On the Saturday before Holy Week, the Orthodox Church commemorates a major feast of the year, the miracle of our Lord and Savior Jesus Christ when he raised Lazarus from the dead after he had lain in the grave four days. Here, at the end of Great Lent and the forty days of fasting and penitence, the Church combines this celebration with that of Palm Sunday. In triumph and joy the Church bears witness to the power of Christ over death and exalts Him as King before entering the most solemn week of the year, one that leads the faithful in remembrance of His suffering and death and concludes with the great and glorious Feast of Pascha.
Lazarus becomes ill, and his sisters, Mary and Martha send a message to Jesus stating, “Lord, he whom you love is ill.” In response to the message, Jesus says, “This illness does not lead to death; rather it is for God’s glory, so that the Son of God may be glorified through it” (vv. 1-4). When Jesus arrived at Bethany, Lazarus had already been in the tomb four days. Since Bethany was near Jerusalem, many of the people had come to console Mary and Martha. When Martha heard that Jesus was approaching she went to meet Him and said to Him, “Lord, if you had been here, my brother would not have died. But even now I know that God will give you whatever you ask of Him.” Jesus told her that her brother will rise again.
Jesus came to the tomb and asked that the stone that covered the door be taken away. Martha remarked that Lazarus had now been in the tomb for four days and that there would be a smell. Jesus replied, “Did I not tell you that if you believed, you would see the glory of God?” The stone was taken away, and Jesus looked toward heaven and said, “Father, I thank you for having heard me, but I have said this for the sake of the crowd standing here, so that they may believe that you sent me.” When He had said this, He called out with a loud voice, “Lazarus, come out!” Lazarus walked out of the tomb, bound with the strips of burial cloth, and Jesus said, “Unbind him, and let him go” (vv. 38-44).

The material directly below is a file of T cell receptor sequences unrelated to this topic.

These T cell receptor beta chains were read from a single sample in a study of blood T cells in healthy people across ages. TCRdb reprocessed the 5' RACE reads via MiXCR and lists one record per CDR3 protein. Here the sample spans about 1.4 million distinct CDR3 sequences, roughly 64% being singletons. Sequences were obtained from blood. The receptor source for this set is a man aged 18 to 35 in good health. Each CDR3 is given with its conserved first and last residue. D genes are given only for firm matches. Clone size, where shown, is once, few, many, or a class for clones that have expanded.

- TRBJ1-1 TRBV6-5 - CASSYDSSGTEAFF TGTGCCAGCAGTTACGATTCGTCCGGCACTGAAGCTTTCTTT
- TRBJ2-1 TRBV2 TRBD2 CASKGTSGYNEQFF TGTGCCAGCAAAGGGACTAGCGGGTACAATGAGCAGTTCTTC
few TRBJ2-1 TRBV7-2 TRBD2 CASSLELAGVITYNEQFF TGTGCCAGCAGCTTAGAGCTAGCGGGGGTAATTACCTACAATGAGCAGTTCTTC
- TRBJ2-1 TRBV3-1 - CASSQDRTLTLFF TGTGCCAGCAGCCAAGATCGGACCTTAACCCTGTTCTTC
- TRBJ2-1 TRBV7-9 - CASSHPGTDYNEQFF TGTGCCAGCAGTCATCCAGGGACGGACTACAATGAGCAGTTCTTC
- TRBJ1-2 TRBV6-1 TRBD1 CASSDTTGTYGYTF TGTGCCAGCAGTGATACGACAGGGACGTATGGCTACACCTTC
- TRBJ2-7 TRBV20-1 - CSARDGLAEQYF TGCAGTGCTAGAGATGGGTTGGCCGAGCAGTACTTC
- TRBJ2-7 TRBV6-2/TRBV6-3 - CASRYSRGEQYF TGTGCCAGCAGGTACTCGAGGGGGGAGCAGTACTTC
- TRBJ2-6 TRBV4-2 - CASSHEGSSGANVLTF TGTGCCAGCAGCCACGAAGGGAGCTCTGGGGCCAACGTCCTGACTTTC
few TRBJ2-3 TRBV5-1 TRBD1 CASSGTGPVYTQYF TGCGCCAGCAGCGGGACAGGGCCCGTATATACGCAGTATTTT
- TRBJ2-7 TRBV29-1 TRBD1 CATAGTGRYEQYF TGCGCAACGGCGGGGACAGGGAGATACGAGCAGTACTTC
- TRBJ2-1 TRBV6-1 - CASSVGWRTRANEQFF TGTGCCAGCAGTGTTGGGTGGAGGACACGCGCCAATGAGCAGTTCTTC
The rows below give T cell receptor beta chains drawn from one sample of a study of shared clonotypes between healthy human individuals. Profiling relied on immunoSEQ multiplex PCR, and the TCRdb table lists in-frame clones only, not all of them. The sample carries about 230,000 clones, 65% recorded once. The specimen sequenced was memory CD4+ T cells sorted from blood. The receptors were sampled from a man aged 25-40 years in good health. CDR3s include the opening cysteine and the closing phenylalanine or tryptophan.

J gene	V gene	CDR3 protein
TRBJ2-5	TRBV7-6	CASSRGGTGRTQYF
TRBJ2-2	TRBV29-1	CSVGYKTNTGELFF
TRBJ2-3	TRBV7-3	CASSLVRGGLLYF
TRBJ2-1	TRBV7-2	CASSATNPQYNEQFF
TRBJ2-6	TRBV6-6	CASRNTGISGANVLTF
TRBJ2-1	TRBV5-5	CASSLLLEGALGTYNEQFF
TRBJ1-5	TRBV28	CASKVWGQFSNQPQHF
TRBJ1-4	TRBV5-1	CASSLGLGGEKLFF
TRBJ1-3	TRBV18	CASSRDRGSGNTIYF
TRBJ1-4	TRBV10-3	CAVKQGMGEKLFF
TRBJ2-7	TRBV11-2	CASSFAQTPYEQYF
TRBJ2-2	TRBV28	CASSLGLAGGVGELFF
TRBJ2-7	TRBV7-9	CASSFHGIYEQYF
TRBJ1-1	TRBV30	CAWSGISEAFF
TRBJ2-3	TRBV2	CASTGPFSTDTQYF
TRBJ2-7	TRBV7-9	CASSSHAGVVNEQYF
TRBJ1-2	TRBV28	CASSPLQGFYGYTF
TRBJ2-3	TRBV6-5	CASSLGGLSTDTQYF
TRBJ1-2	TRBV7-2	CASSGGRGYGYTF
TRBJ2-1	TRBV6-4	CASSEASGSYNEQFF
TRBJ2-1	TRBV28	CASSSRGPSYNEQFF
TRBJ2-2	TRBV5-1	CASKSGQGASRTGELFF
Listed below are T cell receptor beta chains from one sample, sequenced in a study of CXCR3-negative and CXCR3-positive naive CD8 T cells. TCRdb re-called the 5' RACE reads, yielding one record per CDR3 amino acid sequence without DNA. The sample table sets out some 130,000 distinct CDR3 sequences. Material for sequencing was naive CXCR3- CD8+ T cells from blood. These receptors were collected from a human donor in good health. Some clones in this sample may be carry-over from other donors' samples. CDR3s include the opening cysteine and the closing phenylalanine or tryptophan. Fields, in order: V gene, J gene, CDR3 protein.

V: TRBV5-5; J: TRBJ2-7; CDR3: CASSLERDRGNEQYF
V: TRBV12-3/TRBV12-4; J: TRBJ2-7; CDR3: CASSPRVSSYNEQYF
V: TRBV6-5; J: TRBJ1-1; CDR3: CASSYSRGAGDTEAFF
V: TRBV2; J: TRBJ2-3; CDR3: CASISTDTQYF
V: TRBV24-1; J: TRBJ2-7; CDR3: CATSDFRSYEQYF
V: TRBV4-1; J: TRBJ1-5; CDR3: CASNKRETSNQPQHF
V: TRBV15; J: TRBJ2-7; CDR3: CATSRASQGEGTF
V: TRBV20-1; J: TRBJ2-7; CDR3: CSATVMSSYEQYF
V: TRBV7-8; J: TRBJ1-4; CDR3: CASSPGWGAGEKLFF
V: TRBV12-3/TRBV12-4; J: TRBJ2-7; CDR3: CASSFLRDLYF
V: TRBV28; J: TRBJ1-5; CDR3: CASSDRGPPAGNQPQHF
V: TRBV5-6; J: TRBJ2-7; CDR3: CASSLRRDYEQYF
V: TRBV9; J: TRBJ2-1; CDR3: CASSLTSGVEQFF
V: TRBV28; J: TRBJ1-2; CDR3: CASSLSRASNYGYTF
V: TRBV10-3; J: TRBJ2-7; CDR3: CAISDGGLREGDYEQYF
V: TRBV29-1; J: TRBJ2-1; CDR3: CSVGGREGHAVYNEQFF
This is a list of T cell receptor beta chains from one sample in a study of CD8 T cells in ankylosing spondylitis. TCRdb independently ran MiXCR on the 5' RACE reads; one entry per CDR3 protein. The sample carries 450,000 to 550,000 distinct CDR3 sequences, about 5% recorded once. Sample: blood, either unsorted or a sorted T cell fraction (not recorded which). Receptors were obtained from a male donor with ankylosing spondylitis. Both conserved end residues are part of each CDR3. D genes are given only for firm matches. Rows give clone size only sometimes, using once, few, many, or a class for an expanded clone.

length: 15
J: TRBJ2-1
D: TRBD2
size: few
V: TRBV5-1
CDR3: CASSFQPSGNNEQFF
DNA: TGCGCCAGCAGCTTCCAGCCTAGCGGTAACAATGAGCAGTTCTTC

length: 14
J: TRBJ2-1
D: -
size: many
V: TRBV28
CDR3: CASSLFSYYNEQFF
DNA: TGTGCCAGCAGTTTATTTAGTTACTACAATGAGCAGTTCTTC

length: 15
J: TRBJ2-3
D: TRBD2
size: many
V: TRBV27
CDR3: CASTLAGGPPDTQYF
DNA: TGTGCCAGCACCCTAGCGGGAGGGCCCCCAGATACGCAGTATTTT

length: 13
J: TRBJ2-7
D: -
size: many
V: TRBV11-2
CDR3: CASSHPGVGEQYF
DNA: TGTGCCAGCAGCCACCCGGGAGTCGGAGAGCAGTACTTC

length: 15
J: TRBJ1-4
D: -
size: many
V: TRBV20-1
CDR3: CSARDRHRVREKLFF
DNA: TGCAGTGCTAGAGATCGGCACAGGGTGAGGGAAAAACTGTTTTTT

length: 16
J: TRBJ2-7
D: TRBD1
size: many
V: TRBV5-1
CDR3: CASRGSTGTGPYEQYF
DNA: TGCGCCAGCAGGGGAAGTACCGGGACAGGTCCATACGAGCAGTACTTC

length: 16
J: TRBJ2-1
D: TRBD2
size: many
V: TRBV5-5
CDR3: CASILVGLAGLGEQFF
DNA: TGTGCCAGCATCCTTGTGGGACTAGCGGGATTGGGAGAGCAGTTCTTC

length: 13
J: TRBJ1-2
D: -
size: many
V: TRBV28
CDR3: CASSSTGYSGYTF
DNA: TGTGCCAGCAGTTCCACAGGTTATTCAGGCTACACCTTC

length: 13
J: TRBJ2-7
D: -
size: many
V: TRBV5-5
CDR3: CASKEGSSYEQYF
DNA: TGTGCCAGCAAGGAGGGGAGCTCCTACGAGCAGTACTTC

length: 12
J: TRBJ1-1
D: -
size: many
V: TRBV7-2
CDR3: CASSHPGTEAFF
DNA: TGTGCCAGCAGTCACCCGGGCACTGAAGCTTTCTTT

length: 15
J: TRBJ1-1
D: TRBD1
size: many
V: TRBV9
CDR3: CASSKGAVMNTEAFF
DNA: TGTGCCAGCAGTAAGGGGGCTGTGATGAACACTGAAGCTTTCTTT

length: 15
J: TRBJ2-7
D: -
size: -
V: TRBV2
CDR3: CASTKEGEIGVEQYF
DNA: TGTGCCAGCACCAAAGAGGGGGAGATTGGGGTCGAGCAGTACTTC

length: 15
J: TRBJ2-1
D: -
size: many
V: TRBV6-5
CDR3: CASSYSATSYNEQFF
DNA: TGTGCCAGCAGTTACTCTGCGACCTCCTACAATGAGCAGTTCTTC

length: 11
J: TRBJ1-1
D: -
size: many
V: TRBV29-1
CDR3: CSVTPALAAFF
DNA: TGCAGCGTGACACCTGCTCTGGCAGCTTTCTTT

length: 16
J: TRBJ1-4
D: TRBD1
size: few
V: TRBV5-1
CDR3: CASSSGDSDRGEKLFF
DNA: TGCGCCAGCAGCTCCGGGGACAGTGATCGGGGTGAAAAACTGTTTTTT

This miracle is performed by Christ as a reassurance to His disciples before the coming Passion: they are to understand that, though He suffers and dies, yet He is Lord and Victor over death. The resurrection of Lazarus is a prophecy in the form of an action. As the liturgical texts emphasize, the miracle at Bethany reveals the two natures of Christ the God-man. Christ asks where Lazarus is laid and weeps for him, and so He shows the fullness of His manhood, involving as it does human ignorance and genuine grief for a beloved friend.
Then, disclosing the fullness of His divine power, Christ raises Lazarus from the dead, even though his corpse has already begun to decompose and stink. This double fullness of the Lord’s divinity and His humanity is to be kept in view throughout Holy Week, and above all on Good Friday. On the Cross we see a genuine human agony, both physical and mental, but we see more than this: we see not only suffering man but suffering God.
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